Have I ever mentioned what my favorite cookbook is? My favorite cookbook is this:I have no idea if the original "Big Red Cookbook" is exactly the same, but this edition has to be my favorite. My mother-in-law gave this book to me on my wedding day. I think she wanted to make sure her son was well fed. From the start, this has been my go to book when I need to learn how to make something. When Jason suggested that "we" needed to learn how to make mashed potatoes, I used this book. From it I learned that once you drain the cooked potatoes, you should return them to the pot on the stove to steam off any excess water so that your potatoes are nice and fluffy. This book includes pictures and helpful hits if your food doesn't end up exactly the way it is supposed to. I have cooked many things from this book. If there is ever something seemingly basic (like biscuits or mashed potatoes) that I don't know how to cook, I can be assured that this trusty cookbook will have it in it.
Well, now you know my little secret. I follow directions really well and if you have ever had my chili, the base of it comes from this cookbook. I just tend to add some other stuff in. :)
If you know someone getting married soon, definitely try to pick this one up. Unfortunately, I don't think it is in print anymore, but you can get it on Amazon for less than $10.
Without further ado, a couple recipes that I have made recently. (all from Betty Crocker)
Baking Powder Biscuits
2 cups all-purpose flour
1 TBS sugar
3 tsp baking powder
1 tsp salt
1/2 cup shortening
3/4 cup milk
1. heat oven to 450 degrees
2. Mix flour, sugar, baking powder, and salt in medium bowl. Cut in shortening using pastry blender or two knives, until mixture looks like fine crumbs (Jason edit: make sure all of the dry ingredients are mixed well before adding the shortening) Stir in milk until dough leaves side of the bowl. (dough will be soft and sticky)
3. place dough on lightly floured surface. (I more than lightly floured mine, because the dough was so sticky, I'm not sure what Jason does) Knead lightly 10 times. Roll or pat 1/2 inch thick. Cut with floured 2 to 2 1/4 inch round cutter (we use one of our juice glasses). Place on ungreased cookie sheet about 1 inch apart for crusty sides, touching for soft sides.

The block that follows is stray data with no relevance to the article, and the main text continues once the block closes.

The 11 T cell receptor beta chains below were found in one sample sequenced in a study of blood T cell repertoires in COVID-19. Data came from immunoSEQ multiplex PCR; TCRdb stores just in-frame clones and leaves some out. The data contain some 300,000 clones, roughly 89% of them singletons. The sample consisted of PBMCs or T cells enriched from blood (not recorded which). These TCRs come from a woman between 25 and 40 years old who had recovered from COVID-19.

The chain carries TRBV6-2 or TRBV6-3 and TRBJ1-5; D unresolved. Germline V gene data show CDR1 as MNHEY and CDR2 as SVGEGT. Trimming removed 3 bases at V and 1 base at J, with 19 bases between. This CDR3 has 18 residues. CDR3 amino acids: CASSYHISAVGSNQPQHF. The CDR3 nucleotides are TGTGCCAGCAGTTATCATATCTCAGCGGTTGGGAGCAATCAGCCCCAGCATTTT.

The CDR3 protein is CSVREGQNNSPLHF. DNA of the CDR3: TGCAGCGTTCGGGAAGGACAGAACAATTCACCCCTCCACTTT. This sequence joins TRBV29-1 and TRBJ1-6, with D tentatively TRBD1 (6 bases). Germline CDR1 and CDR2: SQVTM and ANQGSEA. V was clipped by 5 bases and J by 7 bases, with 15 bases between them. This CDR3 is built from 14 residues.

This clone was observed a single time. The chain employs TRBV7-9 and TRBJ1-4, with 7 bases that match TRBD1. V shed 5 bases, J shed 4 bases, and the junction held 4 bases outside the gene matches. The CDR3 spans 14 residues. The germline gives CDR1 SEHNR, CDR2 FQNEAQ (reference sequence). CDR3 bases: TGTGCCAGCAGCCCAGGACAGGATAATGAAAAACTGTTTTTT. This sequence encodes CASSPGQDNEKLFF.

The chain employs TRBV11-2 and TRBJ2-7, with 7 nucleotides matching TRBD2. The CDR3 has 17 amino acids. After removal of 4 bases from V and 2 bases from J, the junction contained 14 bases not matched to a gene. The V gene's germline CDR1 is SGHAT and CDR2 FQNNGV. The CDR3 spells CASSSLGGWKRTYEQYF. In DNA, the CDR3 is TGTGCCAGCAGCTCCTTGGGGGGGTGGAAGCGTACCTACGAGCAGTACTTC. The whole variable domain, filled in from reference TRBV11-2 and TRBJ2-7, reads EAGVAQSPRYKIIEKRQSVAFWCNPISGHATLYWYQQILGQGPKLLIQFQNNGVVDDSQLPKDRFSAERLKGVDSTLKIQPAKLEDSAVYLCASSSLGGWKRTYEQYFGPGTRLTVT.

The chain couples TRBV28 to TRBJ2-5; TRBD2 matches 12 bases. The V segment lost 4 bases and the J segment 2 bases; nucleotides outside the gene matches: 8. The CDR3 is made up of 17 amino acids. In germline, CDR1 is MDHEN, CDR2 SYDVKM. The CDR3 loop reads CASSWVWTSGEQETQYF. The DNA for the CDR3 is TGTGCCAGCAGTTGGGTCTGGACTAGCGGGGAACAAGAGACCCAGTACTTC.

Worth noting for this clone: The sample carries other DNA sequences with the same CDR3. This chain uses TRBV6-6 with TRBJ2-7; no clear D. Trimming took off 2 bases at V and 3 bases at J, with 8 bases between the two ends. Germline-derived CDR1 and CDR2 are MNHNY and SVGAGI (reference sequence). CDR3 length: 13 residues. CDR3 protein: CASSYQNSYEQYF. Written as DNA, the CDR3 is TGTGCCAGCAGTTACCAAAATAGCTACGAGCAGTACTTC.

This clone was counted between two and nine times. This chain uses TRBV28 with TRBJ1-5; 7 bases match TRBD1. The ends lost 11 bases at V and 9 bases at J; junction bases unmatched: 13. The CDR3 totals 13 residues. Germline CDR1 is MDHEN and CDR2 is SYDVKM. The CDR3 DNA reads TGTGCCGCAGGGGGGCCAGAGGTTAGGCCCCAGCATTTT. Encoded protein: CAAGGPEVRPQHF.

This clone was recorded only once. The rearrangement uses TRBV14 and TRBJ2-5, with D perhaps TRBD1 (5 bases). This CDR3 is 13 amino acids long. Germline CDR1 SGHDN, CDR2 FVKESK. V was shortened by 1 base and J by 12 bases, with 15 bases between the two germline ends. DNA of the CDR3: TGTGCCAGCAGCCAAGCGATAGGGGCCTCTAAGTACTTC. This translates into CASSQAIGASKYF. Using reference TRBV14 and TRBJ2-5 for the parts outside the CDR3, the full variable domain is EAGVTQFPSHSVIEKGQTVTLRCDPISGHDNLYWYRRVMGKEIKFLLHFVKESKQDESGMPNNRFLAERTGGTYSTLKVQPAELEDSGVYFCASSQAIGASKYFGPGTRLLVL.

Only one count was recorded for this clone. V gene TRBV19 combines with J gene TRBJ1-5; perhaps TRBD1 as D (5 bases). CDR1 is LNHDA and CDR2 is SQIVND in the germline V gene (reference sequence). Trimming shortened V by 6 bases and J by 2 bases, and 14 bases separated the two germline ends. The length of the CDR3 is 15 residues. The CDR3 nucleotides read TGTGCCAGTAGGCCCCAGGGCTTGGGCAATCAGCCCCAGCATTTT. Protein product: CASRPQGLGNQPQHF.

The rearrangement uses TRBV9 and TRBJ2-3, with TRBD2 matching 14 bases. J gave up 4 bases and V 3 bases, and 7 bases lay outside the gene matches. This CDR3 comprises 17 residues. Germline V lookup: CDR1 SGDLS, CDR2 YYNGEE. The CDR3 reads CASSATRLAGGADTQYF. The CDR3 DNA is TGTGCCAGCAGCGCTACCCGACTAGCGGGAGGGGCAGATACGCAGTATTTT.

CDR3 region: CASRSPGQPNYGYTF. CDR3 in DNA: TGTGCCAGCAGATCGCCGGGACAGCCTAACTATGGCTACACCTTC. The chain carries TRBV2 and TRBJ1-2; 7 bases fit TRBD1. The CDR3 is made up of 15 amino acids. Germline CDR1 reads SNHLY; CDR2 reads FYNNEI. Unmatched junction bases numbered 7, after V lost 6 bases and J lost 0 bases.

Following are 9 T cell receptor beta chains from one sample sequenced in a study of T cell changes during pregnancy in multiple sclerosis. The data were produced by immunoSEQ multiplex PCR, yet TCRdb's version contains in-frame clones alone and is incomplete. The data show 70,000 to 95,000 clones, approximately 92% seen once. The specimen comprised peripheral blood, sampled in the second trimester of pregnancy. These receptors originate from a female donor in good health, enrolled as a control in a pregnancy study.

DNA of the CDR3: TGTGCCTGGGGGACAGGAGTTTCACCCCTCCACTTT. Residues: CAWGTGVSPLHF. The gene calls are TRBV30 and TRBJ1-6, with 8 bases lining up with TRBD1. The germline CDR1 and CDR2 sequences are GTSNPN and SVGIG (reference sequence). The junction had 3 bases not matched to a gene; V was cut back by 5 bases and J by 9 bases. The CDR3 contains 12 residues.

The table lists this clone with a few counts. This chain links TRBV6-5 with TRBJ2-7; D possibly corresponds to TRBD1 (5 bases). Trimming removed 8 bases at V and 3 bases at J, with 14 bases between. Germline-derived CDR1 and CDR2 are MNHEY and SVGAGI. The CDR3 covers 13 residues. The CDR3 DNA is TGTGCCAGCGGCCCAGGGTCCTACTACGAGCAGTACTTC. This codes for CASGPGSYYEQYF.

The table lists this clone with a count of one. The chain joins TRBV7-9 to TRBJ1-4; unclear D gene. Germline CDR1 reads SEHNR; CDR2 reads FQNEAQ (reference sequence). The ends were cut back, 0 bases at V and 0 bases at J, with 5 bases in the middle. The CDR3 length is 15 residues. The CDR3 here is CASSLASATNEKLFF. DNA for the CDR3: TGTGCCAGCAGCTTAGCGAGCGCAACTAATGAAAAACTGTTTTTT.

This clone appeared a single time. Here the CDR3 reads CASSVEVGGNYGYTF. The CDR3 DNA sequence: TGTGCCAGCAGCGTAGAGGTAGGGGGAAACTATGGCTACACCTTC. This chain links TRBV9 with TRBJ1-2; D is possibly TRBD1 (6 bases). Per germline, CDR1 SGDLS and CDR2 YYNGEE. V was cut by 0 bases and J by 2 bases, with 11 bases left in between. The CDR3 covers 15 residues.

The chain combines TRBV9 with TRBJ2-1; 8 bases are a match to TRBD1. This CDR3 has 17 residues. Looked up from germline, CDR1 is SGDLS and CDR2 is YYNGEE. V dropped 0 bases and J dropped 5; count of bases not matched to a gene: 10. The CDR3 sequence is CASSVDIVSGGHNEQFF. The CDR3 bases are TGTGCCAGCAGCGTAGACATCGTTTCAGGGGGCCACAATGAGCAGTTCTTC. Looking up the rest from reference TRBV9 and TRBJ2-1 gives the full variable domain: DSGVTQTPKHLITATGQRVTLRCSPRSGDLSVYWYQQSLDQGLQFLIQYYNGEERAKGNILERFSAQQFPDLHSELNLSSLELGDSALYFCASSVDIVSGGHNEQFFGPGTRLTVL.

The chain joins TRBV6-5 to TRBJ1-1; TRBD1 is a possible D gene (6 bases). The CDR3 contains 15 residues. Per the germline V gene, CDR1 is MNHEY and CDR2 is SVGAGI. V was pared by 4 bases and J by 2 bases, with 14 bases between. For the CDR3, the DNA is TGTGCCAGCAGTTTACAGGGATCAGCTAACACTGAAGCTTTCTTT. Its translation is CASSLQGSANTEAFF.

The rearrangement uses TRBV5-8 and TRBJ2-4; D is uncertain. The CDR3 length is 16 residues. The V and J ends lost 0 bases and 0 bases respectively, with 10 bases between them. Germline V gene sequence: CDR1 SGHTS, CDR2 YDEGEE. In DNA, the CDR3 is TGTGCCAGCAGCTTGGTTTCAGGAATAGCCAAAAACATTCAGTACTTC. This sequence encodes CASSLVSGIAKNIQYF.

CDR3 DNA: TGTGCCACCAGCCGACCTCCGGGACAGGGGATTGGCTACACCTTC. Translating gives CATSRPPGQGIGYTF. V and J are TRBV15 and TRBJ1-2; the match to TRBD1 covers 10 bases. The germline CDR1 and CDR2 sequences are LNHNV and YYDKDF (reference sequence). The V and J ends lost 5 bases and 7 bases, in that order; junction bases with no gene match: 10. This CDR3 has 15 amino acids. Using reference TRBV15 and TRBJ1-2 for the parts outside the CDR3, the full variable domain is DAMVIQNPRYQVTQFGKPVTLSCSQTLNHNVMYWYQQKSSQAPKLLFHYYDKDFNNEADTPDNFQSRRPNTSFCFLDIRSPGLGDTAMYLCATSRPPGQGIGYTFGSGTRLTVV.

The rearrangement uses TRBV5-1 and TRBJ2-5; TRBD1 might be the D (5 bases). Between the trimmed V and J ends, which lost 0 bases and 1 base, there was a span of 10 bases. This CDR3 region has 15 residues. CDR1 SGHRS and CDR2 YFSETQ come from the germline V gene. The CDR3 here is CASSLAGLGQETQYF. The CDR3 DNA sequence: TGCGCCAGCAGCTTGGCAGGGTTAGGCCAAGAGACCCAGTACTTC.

4. Bake 10 to 12 minutes (longer if you are using stoneware) or until golden brown. Immediately remove from cookie sheet. Serve warm.
*note on making biscuits. This is something I learned this week, because I made these for the first time. Jason usually makes our biscuits. Jason says that you want to roll out the dough to the thickness that you want the biscuits to be. They don't rise a whole lot. This may be something everyone else knows, but I didn't, so I made very thin little biscuits. We used them as the tops and bottoms of our breakfast sandwiches.
White Chocolate Macadamia Nut Cookies
1 cup packed brown sugar
1/2 cup granulated sugar
1/2 cup butter, softened
1/2 cup shortening
1 tsp vanilla
1 large egg
2 1/4 cups all purpose flour
1 tsp baking soda
1/4 tsp salt (I used 1/8 tsp, because my nuts were salted and I didn't want my cookies to be too salty)
1 pkg (6 oz) white baking bars cut into 1/4 to 1/2 in chunks (I used white chocolate chips)
1 jar (3 1/2 oz) macadamia nuts, coarsely chopped (I had a bag of the nuts, so I measured about 4 oz in a measuring cup and then chopped those up. It seemed like enough)
1. Heat oven to 350 degrees.
2. beat sugars, butter, shortening, vanilla, and egg in large bowl with electric mixer on medium speed until light and fluffy, or mix with spoon. Stir in flour, baking soda, and salt (dough will be stiff.) Stir in white chocolate and nuts.
3. drop dough by rounded tablespoonfuls about 2 inches apart onto ungreased cookie sheet.
4. bake 10 to 12 minutes or until light brown. Cool 1 to 2 minutes, remove from cookie sheet to wire rack.
Jason said these tasted like they should be in a bakery or that you could sell them. They really are good.